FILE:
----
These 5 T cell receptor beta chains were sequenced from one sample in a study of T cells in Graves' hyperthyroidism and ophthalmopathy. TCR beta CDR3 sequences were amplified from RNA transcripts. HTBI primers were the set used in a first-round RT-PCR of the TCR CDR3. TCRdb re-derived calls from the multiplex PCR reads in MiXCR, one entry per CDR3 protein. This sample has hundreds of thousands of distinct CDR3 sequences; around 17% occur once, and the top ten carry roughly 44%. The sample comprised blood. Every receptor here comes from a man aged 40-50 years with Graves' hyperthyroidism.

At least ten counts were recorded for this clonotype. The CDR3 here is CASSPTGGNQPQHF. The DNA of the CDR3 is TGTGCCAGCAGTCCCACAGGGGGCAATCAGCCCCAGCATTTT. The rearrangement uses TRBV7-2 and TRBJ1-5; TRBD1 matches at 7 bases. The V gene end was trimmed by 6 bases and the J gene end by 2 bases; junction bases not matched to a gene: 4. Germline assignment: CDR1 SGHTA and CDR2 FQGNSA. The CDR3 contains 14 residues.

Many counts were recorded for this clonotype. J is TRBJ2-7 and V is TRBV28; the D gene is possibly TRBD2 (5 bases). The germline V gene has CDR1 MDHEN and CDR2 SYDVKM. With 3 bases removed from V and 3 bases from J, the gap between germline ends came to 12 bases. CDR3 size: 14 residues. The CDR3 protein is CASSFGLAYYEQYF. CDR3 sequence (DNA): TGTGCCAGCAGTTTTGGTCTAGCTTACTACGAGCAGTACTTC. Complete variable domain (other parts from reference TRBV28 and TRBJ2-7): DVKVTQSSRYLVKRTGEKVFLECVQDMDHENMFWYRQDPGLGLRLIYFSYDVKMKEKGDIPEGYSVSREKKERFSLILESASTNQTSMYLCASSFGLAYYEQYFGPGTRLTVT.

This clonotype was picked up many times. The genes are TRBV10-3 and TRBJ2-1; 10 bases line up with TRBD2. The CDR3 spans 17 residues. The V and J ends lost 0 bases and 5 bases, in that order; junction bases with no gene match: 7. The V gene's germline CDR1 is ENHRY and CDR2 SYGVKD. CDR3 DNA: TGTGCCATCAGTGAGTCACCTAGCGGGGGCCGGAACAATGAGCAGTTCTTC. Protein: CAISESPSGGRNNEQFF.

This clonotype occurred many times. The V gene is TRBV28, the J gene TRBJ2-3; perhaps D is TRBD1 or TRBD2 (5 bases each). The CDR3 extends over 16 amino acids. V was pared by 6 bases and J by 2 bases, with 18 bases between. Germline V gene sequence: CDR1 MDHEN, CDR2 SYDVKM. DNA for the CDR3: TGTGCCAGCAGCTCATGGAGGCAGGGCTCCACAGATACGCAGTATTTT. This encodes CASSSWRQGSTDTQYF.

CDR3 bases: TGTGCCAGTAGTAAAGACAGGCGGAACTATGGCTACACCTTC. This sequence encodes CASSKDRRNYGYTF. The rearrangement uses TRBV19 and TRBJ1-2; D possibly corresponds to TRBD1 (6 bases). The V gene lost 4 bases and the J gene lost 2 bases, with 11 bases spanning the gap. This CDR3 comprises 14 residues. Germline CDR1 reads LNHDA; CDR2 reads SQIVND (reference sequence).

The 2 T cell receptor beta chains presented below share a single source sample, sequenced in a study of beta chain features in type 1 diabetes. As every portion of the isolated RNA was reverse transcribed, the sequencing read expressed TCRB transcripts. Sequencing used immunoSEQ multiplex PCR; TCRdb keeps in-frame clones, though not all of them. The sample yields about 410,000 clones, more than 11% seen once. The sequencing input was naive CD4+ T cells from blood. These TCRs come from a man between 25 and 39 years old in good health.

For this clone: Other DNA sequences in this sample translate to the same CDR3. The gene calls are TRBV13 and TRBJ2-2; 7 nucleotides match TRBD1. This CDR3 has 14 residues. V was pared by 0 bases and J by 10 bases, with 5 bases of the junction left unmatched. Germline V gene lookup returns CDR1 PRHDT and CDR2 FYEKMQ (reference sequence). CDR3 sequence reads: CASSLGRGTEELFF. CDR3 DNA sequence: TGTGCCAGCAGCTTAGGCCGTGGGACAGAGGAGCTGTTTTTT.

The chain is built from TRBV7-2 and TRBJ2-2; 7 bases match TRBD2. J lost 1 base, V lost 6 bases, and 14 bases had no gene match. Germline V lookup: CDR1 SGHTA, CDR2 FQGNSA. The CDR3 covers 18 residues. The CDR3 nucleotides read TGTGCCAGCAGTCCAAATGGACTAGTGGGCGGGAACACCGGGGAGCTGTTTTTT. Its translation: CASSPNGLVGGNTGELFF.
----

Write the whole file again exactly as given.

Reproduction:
These 5 T cell receptor beta chains were sequenced from one sample in a study of T cells in Graves' hyperthyroidism and ophthalmopathy. TCR beta CDR3 sequences were amplified from RNA transcripts. HTBI primers were the set used in a first-round RT-PCR of the TCR CDR3. TCRdb re-derived calls from the multiplex PCR reads in MiXCR, one entry per CDR3 protein. This sample has hundreds of thousands of distinct CDR3 sequences; around 17% occur once, and the top ten carry roughly 44%. The sample comprised blood. Every receptor here comes from a man aged 40-50 years with Graves' hyperthyroidism.

At least ten counts were recorded for this clonotype. The CDR3 here is CASSPTGGNQPQHF. The DNA of the CDR3 is TGTGCCAGCAGTCCCACAGGGGGCAATCAGCCCCAGCATTTT. The rearrangement uses TRBV7-2 and TRBJ1-5; TRBD1 matches at 7 bases. The V gene end was trimmed by 6 bases and the J gene end by 2 bases; junction bases not matched to a gene: 4. Germline assignment: CDR1 SGHTA and CDR2 FQGNSA. The CDR3 contains 14 residues.

Many counts were recorded for this clonotype. J is TRBJ2-7 and V is TRBV28; the D gene is possibly TRBD2 (5 bases). The germline V gene has CDR1 MDHEN and CDR2 SYDVKM. With 3 bases removed from V and 3 bases from J, the gap between germline ends came to 12 bases. CDR3 size: 14 residues. The CDR3 protein is CASSFGLAYYEQYF. CDR3 sequence (DNA): TGTGCCAGCAGTTTTGGTCTAGCTTACTACGAGCAGTACTTC. Complete variable domain (other parts from reference TRBV28 and TRBJ2-7): DVKVTQSSRYLVKRTGEKVFLECVQDMDHENMFWYRQDPGLGLRLIYFSYDVKMKEKGDIPEGYSVSREKKERFSLILESASTNQTSMYLCASSFGLAYYEQYFGPGTRLTVT.

This clonotype was picked up many times. The genes are TRBV10-3 and TRBJ2-1; 10 bases line up with TRBD2. The CDR3 spans 17 residues. The V and J ends lost 0 bases and 5 bases, in that order; junction bases with no gene match: 7. The V gene's germline CDR1 is ENHRY and CDR2 SYGVKD. CDR3 DNA: TGTGCCATCAGTGAGTCACCTAGCGGGGGCCGGAACAATGAGCAGTTCTTC. Protein: CAISESPSGGRNNEQFF.

This clonotype occurred many times. The V gene is TRBV28, the J gene TRBJ2-3; perhaps D is TRBD1 or TRBD2 (5 bases each). The CDR3 extends over 16 amino acids. V was pared by 6 bases and J by 2 bases, with 18 bases between. Germline V gene sequence: CDR1 MDHEN, CDR2 SYDVKM. DNA for the CDR3: TGTGCCAGCAGCTCATGGAGGCAGGGCTCCACAGATACGCAGTATTTT. This encodes CASSSWRQGSTDTQYF.

CDR3 bases: TGTGCCAGTAGTAAAGACAGGCGGAACTATGGCTACACCTTC. This sequence encodes CASSKDRRNYGYTF. The rearrangement uses TRBV19 and TRBJ1-2; D possibly corresponds to TRBD1 (6 bases). The V gene lost 4 bases and the J gene lost 2 bases, with 11 bases spanning the gap. This CDR3 comprises 14 residues. Germline CDR1 reads LNHDA; CDR2 reads SQIVND (reference sequence).

The 2 T cell receptor beta chains presented below share a single source sample, sequenced in a study of beta chain features in type 1 diabetes. As every portion of the isolated RNA was reverse transcribed, the sequencing read expressed TCRB transcripts. Sequencing used immunoSEQ multiplex PCR; TCRdb keeps in-frame clones, though not all of them. The sample yields about 410,000 clones, more than 11% seen once. The sequencing input was naive CD4+ T cells from blood. These TCRs come from a man between 25 and 39 years old in good health.

For this clone: Other DNA sequences in this sample translate to the same CDR3. The gene calls are TRBV13 and TRBJ2-2; 7 nucleotides match TRBD1. This CDR3 has 14 residues. V was pared by 0 bases and J by 10 bases, with 5 bases of the junction left unmatched. Germline V gene lookup returns CDR1 PRHDT and CDR2 FYEKMQ (reference sequence). CDR3 sequence reads: CASSLGRGTEELFF. CDR3 DNA sequence: TGTGCCAGCAGCTTAGGCCGTGGGACAGAGGAGCTGTTTTTT.

The chain is built from TRBV7-2 and TRBJ2-2; 7 bases match TRBD2. J lost 1 base, V lost 6 bases, and 14 bases had no gene match. Germline V lookup: CDR1 SGHTA, CDR2 FQGNSA. The CDR3 covers 18 residues. The CDR3 nucleotides read TGTGCCAGCAGTCCAAATGGACTAGTGGGCGGGAACACCGGGGAGCTGTTTTTT. Its translation: CASSPNGLVGGNTGELFF.